The Steamship Authority is looking at ways to provide more last-minute trips for preferred customers from Martha’s Vineyard and Nantucket, general manager Robert Davis told the SSA board Tuesday.
Davis said one of the initiatives on the Vineyard route is to suspend access to general customers to the 120 per day preferred spots set aside for Islanders until one day before the sailing date. Previously, up to 91 of the preferred spots could be reserved by Islanders seven days in advance, but any of those spots not taken up to three days before the trip could be reserved by general customers.
That program has been suspended for the rest of the season, Davis said. “The spaces are solely for those with excursion and preferred profiles up until the day before sailing,” he said.
The SSA has had more bookings further in advance, which has left Island customers competing for the 120 preferred spots set aside on the Vineyard crossings, Davis said.
“Yes, there is demand from people on the Island to get over and back on the same day,” James Malkin, the Vineyard’s representative on the board, said. “…Anything that we can do going forward and for the remainder of this rather crazy summer in terms of consumers behavior in restaurants and on ferries and probably everywhere to take some of the pressure off for the people who use the ferries as well as people as the people who service the people using the ferries would be a good thing.”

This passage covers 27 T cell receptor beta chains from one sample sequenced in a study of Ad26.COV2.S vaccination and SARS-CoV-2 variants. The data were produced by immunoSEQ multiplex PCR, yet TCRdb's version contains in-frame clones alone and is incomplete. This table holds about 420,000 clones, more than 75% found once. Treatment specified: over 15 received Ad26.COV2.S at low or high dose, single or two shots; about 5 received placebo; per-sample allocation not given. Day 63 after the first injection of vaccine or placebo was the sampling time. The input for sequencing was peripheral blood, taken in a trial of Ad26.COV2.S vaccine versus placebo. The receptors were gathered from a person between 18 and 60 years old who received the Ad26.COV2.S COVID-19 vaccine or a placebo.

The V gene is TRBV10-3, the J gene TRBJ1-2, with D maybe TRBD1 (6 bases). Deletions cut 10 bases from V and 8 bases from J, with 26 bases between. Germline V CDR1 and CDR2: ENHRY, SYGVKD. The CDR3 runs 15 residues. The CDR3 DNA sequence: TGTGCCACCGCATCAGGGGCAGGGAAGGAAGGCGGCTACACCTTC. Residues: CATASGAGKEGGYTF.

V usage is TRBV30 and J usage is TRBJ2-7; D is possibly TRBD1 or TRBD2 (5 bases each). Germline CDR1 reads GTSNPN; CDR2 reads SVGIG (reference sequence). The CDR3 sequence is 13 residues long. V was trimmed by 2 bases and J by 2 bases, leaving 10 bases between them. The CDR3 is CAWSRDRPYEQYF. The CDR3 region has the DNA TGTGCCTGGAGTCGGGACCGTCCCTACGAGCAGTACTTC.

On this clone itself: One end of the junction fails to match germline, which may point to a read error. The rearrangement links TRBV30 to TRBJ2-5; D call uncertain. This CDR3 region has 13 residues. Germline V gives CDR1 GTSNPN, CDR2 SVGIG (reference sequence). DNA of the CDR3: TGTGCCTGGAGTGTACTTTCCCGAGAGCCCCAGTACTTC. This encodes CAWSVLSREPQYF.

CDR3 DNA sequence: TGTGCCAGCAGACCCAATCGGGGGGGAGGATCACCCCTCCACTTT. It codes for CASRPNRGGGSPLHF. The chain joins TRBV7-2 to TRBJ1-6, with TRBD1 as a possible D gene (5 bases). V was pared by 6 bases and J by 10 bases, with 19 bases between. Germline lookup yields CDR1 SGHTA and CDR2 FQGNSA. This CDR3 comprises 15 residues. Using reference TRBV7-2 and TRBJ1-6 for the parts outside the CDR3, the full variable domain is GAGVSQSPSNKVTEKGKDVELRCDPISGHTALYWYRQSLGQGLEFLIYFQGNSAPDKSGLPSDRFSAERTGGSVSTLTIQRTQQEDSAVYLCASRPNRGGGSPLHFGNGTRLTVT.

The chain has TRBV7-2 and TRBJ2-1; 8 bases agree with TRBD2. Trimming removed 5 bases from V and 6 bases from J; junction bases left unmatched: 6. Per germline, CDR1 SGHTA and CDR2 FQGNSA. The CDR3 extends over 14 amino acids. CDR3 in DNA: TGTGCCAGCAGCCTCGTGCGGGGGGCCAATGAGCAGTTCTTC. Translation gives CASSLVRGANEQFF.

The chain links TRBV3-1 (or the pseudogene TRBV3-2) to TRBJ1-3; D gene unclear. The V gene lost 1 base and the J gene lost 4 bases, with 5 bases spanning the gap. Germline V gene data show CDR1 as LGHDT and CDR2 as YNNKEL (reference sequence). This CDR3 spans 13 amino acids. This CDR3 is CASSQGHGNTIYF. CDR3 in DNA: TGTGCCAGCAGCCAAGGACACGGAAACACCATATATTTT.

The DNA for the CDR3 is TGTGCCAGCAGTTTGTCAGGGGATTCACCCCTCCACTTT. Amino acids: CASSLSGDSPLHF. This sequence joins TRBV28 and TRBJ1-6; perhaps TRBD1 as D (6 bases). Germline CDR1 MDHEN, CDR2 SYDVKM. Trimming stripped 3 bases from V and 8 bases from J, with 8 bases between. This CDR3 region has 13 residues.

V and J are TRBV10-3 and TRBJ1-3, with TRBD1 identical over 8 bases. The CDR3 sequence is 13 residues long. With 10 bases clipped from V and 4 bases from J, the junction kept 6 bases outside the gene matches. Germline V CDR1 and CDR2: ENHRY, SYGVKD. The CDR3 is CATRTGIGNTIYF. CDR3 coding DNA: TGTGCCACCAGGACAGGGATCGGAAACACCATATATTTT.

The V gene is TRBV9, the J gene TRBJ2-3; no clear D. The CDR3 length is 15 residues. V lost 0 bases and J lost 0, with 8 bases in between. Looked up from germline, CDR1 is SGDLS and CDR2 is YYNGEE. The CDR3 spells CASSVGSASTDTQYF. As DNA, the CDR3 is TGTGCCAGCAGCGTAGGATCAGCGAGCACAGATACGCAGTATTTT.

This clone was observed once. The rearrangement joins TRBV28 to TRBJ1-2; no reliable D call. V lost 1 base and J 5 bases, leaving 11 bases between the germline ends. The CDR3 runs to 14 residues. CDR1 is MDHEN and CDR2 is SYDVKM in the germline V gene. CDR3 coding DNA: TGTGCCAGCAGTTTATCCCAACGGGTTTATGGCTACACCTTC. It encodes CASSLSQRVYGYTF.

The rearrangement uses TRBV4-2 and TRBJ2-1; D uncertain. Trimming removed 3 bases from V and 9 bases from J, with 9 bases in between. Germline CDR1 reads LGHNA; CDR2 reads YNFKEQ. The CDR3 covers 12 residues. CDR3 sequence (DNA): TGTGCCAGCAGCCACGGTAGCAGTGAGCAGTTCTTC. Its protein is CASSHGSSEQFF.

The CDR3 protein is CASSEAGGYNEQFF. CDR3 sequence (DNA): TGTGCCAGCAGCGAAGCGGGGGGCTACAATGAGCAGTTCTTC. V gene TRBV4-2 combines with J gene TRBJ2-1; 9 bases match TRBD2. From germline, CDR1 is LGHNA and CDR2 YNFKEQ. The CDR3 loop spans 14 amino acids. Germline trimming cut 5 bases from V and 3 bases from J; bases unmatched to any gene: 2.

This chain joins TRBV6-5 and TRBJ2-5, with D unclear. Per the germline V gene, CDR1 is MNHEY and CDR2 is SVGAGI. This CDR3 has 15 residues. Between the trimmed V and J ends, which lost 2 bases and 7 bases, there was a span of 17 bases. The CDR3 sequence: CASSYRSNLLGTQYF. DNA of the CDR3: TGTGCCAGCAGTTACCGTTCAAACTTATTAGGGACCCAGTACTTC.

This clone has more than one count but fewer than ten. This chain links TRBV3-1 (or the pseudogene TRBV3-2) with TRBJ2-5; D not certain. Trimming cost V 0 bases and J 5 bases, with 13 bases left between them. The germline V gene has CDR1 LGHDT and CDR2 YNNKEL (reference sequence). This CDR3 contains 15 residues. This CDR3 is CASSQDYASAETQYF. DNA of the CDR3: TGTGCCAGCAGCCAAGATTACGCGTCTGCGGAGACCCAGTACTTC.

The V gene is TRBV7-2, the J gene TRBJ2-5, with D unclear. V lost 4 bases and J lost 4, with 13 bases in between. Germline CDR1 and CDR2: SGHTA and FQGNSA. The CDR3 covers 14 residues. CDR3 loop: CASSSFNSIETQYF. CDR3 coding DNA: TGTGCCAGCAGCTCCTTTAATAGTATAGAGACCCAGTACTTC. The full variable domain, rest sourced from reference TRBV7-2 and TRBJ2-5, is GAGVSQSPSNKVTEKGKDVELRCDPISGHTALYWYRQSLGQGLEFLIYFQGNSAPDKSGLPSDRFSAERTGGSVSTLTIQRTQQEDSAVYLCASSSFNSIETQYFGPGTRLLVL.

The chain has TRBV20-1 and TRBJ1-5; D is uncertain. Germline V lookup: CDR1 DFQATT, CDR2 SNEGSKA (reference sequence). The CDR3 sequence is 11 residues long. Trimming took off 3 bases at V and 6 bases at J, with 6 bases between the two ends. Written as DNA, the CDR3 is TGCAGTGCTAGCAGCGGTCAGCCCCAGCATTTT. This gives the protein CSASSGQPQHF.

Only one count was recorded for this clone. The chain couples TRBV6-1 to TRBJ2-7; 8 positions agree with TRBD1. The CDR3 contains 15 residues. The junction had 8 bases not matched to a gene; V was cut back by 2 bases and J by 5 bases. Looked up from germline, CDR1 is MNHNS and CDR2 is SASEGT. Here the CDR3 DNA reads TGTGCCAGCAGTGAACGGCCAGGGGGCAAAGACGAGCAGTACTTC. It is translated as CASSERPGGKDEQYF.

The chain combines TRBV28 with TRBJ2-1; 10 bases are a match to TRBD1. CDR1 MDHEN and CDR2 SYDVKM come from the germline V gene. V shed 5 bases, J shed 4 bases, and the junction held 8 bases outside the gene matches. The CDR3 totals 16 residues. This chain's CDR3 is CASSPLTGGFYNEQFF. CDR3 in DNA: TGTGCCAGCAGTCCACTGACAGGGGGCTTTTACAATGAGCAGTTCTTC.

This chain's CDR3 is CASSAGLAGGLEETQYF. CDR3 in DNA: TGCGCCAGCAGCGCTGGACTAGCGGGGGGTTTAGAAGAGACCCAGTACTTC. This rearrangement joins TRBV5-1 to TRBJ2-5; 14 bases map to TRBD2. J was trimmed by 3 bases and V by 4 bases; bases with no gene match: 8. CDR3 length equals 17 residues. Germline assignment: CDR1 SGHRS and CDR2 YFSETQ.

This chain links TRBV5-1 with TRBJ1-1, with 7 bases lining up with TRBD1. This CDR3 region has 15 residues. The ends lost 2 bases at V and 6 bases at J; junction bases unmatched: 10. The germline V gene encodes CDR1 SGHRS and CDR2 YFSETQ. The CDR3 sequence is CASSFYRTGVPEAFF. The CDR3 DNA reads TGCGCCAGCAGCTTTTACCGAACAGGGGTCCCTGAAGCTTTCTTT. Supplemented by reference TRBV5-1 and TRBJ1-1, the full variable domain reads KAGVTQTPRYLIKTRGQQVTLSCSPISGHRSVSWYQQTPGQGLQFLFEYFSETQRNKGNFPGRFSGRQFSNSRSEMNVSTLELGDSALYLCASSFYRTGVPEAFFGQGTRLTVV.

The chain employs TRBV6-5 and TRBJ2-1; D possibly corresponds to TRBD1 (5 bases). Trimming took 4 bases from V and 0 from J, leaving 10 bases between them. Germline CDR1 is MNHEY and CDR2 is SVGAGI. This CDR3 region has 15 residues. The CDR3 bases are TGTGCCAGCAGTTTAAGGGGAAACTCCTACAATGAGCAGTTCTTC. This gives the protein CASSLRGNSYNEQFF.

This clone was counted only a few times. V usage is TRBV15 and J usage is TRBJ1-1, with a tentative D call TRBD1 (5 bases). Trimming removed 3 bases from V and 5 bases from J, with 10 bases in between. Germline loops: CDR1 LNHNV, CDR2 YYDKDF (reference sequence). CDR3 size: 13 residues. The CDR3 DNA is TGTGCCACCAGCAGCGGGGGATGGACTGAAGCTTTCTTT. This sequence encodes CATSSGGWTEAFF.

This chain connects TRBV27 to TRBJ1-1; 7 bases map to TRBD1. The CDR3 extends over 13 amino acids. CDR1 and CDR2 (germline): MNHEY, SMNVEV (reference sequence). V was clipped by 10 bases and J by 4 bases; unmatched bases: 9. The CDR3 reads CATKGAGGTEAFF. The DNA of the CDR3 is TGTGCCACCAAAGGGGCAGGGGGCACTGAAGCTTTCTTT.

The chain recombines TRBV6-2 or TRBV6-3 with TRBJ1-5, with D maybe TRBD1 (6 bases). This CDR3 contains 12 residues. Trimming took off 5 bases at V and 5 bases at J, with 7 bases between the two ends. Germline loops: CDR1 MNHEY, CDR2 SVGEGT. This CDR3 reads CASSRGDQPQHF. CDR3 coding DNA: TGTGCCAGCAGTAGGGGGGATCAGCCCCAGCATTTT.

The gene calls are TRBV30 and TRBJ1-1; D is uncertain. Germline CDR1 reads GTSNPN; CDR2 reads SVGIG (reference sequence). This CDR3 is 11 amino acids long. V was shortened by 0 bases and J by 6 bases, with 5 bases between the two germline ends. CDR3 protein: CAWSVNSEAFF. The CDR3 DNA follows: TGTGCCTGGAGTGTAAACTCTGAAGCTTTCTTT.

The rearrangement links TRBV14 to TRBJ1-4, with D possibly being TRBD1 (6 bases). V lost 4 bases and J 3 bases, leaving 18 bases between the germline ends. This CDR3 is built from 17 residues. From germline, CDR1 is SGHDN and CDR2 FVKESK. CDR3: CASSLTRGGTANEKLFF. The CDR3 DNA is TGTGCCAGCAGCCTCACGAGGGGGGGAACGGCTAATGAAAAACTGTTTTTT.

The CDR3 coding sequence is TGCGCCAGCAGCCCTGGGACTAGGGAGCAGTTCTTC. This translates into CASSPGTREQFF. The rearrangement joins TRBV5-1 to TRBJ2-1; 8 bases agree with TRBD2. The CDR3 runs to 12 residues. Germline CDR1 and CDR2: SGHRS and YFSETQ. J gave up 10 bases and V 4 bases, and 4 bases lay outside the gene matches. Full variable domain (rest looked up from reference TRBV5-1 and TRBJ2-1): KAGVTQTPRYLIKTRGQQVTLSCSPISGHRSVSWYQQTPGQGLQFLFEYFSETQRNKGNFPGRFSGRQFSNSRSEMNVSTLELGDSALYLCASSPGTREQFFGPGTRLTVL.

This summer Islanders have complained about the lack of access to travel on and off Island to the point where a petition was circulated seeking commuter-only ferry trips for Islanders. The petition wasn’t addressed during the meeting, but the need for more spots for Island residents was discussed.
Davis said the SSA is also looking at the issue long-term, which will take analyzing data.
During the discussion, Malkin raised the issue of traffic on Woods Hole Road and some Island customers not being able to get to the ferry in time to get on their reserved boats.
Malkin and chair Kathryn Wilson asked the SSA to consider staging some customers early for their reservations at the Palmer Avenue lot to ease some of the traffic in Woods Hole.
“Based on everything I’ve seen this year we’ve seen some behavior changes. People trying to go to the Vineyard showing up and going into standby, people trying to go to the Vineyard with reservations showing up early — in some cases, days or weeks early — and then people with open reservations trying to get on boats through standy,” Malkin said. “All of which makes it difficult for people to use the road, as well as people trying to make their own reservations on the time they’re supposed to be there.”
He asked about looking at reservation-only days or other alternatives.
“We also see the public safety aspect of this,” Davis said. Staff members try to keep the line moving and in some cases move vehicles into the staging area before sorting them out. “Some of these cases, the congestion occurs rather rapidly. It’s amazing where all these vehicles are coming from at one particular time.”
Alison Fletcher, director of shoreside operations, said there have been some staffing issues at the terminal that makes it difficult to keep traffic flowing. Next week another dock worker is leaving, which further exacerbates the lack of staff, she said.
“It’s not for a lack of our employees hustling up and down that hill trying to get those cars down,” she said. There’s a trend of people showing up early or with open tickets, she said.